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Uncas

 

A Mohican chief—the son of Owenoco—was born in or near 1588. In 1626, he married the daughter of Sassacus, chief of the Pequots, and thus became a chief of the Pequot tribe. When a rebellion against Sassacus lead to his banishment, Uncas fled to the Narragansett tribe; but he subsequently made peace with the Pequots and returned. In 1637, he joined the English in a war against the Pequots, receiving a portion of captured Pequot land. This conduct earned him the enmity of the Pequots, Narragansetts, and other Indian tribes. In 1643, Uncas defeated the powerful Narragansett chief Miantonomo and executed him at the behest of the English colonists. In 1648 the Mohawks, Pocomtocks, and other Indian tribes made war on Uncas but failed to defeat him. Besieged by the Narragansett chief Pessacus, he was saved by Ensign Thomas Lefflngwell. In gratitude, it is said that Uncas gave the Englishman all the land on the site of present-day Norwich, Conn. During his life, he allied with the English in all the wars waged against the Indians, ending with King Philip's War in 1675. Uncas died in 1682 or 1683.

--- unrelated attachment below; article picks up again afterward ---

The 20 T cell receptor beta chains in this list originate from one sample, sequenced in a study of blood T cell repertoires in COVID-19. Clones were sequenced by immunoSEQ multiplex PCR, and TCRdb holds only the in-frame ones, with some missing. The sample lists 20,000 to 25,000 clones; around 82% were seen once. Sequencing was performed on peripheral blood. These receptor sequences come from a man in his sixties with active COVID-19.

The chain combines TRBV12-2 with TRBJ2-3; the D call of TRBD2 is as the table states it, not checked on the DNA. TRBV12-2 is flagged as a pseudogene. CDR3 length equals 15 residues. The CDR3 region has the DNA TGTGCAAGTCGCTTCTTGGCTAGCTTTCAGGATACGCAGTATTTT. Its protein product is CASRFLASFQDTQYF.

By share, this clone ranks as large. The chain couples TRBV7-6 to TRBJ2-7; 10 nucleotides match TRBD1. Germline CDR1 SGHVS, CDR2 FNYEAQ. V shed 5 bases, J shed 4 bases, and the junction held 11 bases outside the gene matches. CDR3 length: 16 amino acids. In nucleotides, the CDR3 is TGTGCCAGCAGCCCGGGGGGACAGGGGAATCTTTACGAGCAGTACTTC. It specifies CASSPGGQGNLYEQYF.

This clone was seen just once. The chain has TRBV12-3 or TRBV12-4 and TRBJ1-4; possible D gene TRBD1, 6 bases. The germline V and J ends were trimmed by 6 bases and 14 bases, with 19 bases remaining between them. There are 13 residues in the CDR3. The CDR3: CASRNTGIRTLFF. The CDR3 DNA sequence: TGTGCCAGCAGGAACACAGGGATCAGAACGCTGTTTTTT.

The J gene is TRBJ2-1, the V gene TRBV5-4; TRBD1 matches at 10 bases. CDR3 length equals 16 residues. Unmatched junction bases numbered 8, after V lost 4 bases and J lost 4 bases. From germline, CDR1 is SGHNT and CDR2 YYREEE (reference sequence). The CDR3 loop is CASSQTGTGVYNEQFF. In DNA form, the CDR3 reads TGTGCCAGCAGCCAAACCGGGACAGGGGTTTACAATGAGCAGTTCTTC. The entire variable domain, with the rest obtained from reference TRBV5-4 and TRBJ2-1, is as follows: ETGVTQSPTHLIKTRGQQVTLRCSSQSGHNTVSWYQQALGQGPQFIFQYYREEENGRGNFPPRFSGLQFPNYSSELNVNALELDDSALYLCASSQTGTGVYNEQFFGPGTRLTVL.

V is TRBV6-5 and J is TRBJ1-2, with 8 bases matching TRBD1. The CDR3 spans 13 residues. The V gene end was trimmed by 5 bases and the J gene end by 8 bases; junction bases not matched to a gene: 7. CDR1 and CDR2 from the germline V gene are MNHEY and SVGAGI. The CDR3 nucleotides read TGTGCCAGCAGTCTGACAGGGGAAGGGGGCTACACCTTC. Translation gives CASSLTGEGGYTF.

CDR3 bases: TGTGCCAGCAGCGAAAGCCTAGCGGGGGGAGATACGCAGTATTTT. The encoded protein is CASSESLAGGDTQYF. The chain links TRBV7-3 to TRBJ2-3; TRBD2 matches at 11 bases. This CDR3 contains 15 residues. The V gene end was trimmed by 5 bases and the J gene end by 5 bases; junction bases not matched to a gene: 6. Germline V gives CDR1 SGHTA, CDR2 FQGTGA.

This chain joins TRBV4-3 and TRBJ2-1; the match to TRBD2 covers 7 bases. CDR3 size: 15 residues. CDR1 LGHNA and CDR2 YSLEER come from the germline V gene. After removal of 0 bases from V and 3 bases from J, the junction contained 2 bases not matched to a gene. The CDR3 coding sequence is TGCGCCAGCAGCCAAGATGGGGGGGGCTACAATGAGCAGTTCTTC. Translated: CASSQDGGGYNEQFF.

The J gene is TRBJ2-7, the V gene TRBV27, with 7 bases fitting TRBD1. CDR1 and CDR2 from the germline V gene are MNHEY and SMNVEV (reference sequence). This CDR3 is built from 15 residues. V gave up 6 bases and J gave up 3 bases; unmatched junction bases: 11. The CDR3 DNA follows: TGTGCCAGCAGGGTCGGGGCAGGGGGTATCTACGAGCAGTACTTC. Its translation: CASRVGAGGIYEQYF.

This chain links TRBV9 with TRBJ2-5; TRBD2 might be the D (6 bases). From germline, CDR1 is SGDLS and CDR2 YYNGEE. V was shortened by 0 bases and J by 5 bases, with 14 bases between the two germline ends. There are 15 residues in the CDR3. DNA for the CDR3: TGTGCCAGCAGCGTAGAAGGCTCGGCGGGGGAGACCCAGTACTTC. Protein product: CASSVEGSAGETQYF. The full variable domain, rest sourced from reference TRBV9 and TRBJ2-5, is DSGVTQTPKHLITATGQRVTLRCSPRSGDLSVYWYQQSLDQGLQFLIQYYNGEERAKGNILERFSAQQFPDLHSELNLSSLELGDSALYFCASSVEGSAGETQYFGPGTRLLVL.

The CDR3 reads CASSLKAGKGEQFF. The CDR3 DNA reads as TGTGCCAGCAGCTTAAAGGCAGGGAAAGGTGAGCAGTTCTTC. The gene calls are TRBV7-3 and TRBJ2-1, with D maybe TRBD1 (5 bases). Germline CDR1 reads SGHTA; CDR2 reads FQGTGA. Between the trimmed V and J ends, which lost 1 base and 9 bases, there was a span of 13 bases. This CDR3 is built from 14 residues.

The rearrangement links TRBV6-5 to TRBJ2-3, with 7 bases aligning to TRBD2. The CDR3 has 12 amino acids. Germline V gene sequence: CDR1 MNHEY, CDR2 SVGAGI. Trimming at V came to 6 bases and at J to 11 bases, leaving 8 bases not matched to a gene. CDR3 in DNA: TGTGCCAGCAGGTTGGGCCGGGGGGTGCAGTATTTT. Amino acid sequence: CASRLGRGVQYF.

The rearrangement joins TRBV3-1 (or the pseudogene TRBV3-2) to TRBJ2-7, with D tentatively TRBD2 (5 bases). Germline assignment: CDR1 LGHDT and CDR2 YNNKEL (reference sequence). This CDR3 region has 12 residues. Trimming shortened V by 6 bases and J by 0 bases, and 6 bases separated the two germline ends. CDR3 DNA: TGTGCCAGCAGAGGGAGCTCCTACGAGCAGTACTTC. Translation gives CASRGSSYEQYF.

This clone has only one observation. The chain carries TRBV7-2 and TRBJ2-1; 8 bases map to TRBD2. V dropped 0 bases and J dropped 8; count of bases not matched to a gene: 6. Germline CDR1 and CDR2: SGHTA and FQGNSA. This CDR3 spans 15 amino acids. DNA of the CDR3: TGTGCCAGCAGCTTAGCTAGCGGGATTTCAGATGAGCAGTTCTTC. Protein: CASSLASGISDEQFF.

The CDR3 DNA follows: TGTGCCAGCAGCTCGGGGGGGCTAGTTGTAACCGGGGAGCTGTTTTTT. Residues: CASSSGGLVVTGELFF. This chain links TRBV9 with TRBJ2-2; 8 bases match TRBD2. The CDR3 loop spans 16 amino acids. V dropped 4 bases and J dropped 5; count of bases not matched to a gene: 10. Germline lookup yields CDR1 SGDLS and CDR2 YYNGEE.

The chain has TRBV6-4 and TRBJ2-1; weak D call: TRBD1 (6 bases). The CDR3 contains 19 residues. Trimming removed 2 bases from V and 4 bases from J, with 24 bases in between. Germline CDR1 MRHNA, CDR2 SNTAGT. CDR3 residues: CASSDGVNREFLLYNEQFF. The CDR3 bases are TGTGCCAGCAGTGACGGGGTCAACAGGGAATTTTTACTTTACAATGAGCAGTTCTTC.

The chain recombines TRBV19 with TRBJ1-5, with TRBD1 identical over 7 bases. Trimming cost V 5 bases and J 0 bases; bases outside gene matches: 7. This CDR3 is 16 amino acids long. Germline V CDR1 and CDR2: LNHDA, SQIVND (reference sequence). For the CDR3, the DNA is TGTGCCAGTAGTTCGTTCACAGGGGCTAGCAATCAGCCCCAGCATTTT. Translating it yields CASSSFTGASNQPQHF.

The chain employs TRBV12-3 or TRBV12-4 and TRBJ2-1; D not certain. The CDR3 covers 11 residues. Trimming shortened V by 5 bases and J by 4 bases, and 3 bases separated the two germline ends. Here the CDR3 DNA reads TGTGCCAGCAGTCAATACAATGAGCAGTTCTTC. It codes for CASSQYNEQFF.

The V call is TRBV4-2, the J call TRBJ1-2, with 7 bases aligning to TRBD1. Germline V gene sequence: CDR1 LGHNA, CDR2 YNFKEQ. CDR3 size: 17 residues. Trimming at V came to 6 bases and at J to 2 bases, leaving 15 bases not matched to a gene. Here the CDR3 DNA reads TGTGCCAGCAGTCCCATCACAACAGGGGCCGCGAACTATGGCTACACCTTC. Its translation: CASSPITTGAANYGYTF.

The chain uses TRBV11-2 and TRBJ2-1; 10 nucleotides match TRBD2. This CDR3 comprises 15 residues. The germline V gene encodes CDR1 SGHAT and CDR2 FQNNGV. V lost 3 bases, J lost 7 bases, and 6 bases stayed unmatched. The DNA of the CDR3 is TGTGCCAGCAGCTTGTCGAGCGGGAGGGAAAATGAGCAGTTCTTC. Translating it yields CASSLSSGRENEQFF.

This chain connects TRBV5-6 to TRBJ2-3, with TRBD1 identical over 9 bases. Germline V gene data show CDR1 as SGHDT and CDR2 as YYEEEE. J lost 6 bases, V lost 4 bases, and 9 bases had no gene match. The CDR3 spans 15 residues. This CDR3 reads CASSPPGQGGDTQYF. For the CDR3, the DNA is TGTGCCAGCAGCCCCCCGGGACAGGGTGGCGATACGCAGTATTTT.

III

 

(MB: t. 13; 1. 60'; b. 10'; dr. 2' (mean); s. 20 k.; cpl. 8; a. 1 .30-cal. mg.)

 

The third  Uncas—a wooden-hulled motorboat built in 1917 by the Greenport Basin and Construction Co., of Greenport, Long Island, N.Y.—was acquired by the Navy from Charles L. Poor, of New York City, on 28 June 1917, for use during World War I as a section patrol boat. Assigned to the 3d Naval District and given the designation SP-689, the motorboat—operating without a name since a tug named Uncas was already on the Navy list—conducted local patrol operations out of Section Base No. 6 at Bath Beach, N.Y., for the duration of the war. She was returned to her owner on 31 December 1918.